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first black person to be knighted

Who was the first Black person bestowed with a British knighthood?

The Findmypast team
25 October 2020

Barbados-born William Conrad Reeves was knighted by Queen Victoria. Here's his inspiring story.

The British honours system is complicated and hierarchical. There are tiers of orders of chivalry, descending from the Most Noble Order of the Garter (appointed directly by the monarch) through to the Most Excellent Orders of the British Empire (subdivided into GBE, KBE, CBE, OBE and MBE) and the Order of the Companion of Honour (both appointed by the government). Below these orders, there are the Knights Bachelor. 

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The rank of Knight Bachelor is an ancient honour conferred for public service. The recipient may use the honorific prefix Sir, or the suffix Kt (for Knight). If married, their spouse takes the prefix, Lady. You can discover the people who've been bestowed with these honours through the generations in our Knights Of The Realm & Commonwealth Index. But who was the first Black person to be knighted in Britain?

William Conrad Reeves

So far as is known, the first Black recipient of a knighthood was William Conrad Reeves. He was knighted by Queen Victoria on 28 January 1889. Reeves’s mixed-race background illuminates some of the issues of empire and slavery.

William Conrad Reeves - first Black person to be knighted

William Conrad Reeves listed in our Knights of The Realm & Commonwealth Index. View the full record.

William Conrad Reeves was born circa 1829/30 in Barbados. Sources give various birth dates, some as early as 1821 and others as late as 1838. The 1829/30 estimation comes from his recorded age of 31 in the 1861 census. His father was white – the doctor Thomas Phillipps Reeves, a bachelor and a member of plantation society in Bridgetown, the capital of the sugar-growing colony of Barbados.

William Conrad Reeves in 1861 census

William Conrad Reeves listed as a law student in the 1861 UK Census. View the full record.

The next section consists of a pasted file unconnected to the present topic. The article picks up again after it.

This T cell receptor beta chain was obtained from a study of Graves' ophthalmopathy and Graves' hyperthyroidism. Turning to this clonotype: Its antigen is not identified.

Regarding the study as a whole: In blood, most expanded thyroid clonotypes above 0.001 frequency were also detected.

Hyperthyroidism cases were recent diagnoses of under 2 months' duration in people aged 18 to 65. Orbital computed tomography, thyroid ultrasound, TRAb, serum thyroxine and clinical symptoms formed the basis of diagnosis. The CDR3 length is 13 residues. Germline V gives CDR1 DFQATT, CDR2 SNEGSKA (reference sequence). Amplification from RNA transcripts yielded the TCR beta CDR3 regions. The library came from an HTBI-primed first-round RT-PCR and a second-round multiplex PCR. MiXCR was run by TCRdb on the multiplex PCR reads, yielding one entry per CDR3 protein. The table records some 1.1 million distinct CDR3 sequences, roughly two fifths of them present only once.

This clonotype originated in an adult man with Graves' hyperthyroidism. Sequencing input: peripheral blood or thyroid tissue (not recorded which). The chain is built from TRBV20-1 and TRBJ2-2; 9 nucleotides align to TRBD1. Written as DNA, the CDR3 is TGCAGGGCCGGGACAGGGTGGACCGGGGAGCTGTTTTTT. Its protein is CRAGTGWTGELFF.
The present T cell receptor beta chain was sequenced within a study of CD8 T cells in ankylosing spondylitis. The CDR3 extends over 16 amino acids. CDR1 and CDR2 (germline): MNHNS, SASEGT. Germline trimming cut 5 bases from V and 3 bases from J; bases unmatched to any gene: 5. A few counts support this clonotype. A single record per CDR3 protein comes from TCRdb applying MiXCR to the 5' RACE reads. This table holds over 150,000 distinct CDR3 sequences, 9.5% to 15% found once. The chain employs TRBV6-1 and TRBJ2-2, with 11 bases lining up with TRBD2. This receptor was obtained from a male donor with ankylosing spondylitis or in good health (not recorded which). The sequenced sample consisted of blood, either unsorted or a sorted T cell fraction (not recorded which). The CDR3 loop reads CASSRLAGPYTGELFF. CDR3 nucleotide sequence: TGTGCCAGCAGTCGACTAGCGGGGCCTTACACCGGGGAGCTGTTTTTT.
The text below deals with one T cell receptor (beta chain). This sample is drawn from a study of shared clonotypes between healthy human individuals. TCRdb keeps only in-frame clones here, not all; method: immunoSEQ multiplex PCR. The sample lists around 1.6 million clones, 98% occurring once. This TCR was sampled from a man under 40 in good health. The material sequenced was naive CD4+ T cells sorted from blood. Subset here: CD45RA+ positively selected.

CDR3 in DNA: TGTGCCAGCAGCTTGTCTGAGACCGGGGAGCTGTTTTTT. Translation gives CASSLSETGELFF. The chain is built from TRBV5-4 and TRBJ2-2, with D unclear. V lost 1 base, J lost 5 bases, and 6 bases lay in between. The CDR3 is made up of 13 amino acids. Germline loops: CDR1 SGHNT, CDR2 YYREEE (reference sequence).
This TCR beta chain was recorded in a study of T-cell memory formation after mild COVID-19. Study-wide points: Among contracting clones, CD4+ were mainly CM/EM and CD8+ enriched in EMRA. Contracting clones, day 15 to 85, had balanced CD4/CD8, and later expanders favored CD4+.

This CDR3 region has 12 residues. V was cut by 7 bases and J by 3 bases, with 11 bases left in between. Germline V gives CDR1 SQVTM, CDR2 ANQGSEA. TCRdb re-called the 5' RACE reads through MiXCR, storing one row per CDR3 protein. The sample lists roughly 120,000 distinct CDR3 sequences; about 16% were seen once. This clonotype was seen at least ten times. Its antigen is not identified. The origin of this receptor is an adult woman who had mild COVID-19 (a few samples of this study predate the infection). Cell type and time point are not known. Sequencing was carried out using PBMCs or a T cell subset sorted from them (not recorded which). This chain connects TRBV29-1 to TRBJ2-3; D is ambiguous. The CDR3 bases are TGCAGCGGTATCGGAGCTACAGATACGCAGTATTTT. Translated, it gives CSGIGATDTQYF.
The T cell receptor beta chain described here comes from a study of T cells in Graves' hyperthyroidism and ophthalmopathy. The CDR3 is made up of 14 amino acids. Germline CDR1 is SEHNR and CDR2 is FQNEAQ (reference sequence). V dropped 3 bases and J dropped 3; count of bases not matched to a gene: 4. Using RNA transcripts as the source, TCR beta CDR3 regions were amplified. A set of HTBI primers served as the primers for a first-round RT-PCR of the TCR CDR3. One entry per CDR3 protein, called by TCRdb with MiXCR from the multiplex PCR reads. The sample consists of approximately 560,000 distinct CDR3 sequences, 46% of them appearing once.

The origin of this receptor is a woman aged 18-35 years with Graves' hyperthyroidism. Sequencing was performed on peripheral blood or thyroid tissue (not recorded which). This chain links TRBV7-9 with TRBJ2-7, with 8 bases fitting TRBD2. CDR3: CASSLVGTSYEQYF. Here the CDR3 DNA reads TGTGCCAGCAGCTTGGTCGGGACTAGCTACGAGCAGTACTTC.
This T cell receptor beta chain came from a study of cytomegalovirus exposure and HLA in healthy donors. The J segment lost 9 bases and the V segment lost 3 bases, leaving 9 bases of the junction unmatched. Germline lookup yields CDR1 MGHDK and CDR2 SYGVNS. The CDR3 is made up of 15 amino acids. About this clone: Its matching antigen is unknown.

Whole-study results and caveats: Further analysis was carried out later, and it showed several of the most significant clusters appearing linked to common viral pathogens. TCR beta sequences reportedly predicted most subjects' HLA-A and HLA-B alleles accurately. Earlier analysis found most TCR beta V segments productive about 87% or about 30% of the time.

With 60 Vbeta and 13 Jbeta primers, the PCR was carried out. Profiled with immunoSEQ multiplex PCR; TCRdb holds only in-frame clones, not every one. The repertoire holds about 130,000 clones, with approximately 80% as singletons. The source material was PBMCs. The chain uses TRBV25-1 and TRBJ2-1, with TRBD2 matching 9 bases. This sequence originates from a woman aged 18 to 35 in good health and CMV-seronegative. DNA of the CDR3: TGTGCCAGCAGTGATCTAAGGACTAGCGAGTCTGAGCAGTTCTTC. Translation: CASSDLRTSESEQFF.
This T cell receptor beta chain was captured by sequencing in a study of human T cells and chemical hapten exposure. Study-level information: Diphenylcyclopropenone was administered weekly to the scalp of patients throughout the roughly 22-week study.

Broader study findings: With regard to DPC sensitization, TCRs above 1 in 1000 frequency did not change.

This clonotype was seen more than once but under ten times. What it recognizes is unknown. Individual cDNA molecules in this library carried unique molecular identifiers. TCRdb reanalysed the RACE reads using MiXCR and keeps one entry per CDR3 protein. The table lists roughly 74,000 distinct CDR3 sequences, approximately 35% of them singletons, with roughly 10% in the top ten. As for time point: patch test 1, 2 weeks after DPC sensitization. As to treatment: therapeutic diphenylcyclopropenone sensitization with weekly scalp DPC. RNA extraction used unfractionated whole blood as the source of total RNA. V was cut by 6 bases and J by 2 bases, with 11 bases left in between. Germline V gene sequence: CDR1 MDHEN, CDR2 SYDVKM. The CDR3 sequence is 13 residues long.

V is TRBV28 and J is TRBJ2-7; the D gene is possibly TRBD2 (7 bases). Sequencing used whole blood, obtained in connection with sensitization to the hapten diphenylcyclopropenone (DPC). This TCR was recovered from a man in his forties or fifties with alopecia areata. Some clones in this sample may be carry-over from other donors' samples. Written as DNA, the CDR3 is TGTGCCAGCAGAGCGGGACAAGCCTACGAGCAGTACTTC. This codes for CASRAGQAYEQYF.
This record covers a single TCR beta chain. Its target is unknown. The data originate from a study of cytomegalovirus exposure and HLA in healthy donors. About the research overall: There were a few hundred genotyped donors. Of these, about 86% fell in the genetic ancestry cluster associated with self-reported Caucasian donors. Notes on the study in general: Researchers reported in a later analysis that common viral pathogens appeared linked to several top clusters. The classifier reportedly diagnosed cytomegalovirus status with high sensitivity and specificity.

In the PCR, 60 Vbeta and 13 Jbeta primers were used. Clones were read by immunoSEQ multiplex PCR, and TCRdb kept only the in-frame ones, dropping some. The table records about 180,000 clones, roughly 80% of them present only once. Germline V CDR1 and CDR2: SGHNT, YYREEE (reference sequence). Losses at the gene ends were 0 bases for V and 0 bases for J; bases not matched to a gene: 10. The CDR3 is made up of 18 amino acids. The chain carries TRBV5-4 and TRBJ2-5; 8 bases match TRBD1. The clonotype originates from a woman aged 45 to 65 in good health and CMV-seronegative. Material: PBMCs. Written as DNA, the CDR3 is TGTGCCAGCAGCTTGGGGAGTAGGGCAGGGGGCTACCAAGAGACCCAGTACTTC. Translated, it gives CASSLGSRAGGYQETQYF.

His mother was Peggy Phillis, described in various sources as a 'free mulatto' or as a 'free person of colour'. Thomas and Peggy were not married and the relationship seems to have been short-lived. Nonetheless, William took his father's surname, as was often the case with the illegitimate children of white fathers during the colonial era in the Caribbean region. Paternity was clearly recognised, as his father’s spinster sister took an interest in his upbringing and education.

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After leaving secondary school, William Conrad Reeves worked as a journalist on local island newspapers but his big break came when he was awarded a scholarship to study law in England. He attended Middle Temple, one of the four inns of Court in London, where he was when the 1861 census taken.

Reeves' career as a barrister took off and he rose to hold positions in St Vincent and then his native Barbados, where he was Attorney-General from 1882 and Chief Justice from 19 August 1886. It was while he was serving as Chief Justice of Barbados that he was knighted by Queen Victoria in 1889.

Discover more Black British firsts in our series of articles celebrating the pioneers of UK Black history. Do you have a trailblazer your family tree? Share their stories with us using #FindmypastFeatured on Facebook, Instagram or Twitter.